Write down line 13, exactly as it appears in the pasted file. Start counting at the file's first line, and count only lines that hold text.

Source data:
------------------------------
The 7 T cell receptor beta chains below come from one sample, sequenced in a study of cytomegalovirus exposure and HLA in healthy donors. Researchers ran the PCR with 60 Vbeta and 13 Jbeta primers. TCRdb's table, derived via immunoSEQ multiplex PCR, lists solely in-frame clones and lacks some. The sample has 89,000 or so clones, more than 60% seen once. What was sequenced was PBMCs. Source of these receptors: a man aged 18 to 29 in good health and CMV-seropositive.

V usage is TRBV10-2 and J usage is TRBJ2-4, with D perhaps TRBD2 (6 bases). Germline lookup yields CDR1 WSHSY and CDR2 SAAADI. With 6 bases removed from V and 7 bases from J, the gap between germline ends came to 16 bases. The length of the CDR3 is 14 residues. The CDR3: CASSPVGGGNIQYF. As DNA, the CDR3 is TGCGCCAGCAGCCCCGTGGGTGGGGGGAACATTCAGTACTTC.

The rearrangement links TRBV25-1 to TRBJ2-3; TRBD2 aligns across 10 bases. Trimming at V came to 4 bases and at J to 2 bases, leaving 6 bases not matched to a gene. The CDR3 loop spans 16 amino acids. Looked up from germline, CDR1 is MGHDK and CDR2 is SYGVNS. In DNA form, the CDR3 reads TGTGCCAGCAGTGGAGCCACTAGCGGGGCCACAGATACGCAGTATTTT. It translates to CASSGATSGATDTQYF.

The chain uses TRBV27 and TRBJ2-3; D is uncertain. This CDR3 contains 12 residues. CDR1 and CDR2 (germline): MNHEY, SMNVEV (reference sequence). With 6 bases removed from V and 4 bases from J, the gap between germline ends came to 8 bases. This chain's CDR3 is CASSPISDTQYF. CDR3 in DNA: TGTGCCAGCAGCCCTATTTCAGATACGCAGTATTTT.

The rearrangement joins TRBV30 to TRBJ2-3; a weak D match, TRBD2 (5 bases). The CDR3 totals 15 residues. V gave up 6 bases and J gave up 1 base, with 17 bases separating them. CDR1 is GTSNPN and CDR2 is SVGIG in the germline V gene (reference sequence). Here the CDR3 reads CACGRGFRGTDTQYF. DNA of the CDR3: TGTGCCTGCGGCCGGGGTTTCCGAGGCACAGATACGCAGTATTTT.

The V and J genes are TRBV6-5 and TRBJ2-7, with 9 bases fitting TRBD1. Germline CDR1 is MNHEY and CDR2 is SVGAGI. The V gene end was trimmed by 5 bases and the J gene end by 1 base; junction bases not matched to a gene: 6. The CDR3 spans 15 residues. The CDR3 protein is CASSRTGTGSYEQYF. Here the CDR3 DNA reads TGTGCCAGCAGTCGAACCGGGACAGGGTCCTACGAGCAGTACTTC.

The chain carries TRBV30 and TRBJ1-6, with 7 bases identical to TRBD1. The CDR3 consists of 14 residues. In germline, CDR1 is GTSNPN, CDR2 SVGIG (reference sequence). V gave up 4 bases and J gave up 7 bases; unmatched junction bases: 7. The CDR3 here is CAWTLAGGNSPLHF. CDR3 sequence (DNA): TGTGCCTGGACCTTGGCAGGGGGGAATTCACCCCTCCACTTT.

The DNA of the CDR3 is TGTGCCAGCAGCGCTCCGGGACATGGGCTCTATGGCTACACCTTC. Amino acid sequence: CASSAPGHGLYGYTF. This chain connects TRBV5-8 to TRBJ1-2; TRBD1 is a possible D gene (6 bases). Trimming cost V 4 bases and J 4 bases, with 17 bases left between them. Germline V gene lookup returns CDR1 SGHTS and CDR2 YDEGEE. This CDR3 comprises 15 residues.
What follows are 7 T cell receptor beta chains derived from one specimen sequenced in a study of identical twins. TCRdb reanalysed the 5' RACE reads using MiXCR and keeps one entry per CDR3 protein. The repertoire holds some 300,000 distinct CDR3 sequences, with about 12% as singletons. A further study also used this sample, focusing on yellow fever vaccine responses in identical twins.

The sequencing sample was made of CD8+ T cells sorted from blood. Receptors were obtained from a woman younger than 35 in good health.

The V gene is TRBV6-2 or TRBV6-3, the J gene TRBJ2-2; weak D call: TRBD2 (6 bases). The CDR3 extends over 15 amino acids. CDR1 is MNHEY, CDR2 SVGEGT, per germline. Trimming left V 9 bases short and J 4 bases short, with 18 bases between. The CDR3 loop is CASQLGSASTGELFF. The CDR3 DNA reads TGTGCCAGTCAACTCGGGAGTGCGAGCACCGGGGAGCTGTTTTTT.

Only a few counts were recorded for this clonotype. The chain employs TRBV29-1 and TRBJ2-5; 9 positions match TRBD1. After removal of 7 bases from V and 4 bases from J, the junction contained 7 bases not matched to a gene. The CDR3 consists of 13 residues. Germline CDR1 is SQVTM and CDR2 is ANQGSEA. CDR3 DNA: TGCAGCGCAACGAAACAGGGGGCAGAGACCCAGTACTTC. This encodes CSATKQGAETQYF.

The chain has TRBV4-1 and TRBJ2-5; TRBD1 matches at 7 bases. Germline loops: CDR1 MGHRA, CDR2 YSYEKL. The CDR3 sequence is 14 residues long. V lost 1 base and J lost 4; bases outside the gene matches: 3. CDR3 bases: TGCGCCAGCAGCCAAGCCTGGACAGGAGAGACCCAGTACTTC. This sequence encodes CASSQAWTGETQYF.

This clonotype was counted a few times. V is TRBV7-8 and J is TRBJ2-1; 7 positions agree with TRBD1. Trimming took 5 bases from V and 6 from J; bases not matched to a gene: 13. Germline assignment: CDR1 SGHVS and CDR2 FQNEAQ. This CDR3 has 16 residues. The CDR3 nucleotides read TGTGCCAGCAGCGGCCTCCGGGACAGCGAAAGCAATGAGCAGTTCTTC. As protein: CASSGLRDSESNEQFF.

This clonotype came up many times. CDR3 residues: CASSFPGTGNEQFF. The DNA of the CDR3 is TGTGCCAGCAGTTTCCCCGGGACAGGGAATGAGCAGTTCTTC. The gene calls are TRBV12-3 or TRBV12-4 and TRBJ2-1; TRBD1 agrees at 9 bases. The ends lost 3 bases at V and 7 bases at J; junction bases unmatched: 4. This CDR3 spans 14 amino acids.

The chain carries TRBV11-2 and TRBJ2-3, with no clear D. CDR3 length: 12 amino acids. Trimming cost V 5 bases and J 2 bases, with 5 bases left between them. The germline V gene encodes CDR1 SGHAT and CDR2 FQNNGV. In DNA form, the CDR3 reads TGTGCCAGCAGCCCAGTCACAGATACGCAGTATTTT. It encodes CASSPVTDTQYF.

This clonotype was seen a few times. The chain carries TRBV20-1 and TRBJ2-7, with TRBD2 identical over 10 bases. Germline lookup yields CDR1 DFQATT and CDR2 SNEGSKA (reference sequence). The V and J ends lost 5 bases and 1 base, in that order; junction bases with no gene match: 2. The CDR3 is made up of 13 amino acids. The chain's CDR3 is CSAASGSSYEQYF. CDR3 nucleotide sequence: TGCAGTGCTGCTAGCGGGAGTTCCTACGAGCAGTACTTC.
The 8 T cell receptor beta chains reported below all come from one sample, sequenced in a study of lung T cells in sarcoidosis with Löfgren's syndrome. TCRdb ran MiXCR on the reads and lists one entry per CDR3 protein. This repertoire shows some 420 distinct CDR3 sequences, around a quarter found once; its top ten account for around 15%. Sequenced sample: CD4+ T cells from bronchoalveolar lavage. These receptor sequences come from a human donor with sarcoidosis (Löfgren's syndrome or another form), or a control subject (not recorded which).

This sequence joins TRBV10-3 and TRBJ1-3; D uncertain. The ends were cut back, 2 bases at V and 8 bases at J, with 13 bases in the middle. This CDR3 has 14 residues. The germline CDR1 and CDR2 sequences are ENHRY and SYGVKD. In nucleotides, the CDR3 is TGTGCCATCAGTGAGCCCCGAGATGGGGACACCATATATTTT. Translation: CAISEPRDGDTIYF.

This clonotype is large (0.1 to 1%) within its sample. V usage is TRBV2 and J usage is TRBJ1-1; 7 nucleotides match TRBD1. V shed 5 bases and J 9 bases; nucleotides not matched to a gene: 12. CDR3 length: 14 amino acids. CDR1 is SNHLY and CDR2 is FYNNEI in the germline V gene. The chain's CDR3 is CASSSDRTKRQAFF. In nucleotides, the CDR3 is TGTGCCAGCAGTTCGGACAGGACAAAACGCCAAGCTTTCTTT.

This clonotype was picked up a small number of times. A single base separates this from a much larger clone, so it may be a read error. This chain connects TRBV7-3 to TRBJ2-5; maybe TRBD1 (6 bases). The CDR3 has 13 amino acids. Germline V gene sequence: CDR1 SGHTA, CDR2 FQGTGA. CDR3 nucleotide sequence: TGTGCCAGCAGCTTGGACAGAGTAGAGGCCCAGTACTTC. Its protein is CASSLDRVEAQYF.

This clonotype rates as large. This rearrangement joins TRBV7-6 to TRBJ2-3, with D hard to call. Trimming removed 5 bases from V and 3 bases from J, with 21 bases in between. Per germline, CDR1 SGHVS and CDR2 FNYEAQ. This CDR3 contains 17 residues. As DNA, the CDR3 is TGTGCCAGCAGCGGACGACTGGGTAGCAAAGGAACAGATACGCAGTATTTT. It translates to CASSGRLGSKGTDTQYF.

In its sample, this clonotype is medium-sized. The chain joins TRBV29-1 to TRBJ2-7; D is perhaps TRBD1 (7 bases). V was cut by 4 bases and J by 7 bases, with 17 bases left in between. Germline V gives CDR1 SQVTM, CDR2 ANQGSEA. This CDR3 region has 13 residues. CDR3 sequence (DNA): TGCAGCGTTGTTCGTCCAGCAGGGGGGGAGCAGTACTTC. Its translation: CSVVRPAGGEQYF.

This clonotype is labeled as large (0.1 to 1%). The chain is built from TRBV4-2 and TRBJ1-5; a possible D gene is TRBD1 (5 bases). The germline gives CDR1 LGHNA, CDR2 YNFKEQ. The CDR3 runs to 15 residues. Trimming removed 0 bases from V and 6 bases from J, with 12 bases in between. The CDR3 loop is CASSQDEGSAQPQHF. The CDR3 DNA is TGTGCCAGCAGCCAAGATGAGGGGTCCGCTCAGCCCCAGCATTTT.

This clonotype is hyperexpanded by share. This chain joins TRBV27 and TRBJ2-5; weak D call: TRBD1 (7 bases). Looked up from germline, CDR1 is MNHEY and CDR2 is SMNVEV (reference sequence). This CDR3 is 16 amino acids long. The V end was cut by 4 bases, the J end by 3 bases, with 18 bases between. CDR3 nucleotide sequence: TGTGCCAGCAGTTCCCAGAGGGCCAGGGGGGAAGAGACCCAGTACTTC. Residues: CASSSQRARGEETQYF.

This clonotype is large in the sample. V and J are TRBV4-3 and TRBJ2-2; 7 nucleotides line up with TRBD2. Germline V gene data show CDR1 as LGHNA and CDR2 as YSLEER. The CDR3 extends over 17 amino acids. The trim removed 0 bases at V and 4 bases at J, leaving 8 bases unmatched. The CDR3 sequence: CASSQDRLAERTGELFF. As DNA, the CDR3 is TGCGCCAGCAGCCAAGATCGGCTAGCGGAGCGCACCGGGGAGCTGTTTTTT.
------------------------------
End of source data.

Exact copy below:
The chain has TRBV4-1 and TRBJ2-5; TRBD1 matches at 7 bases. Germline loops: CDR1 MGHRA, CDR2 YSYEKL. The CDR3 sequence is 14 residues long. V lost 1 base and J lost 4; bases outside the gene matches: 3. CDR3 bases: TGCGCCAGCAGCCAAGCCTGGACAGGAGAGACCCAGTACTTC. This sequence encodes CASSQAWTGETQYF.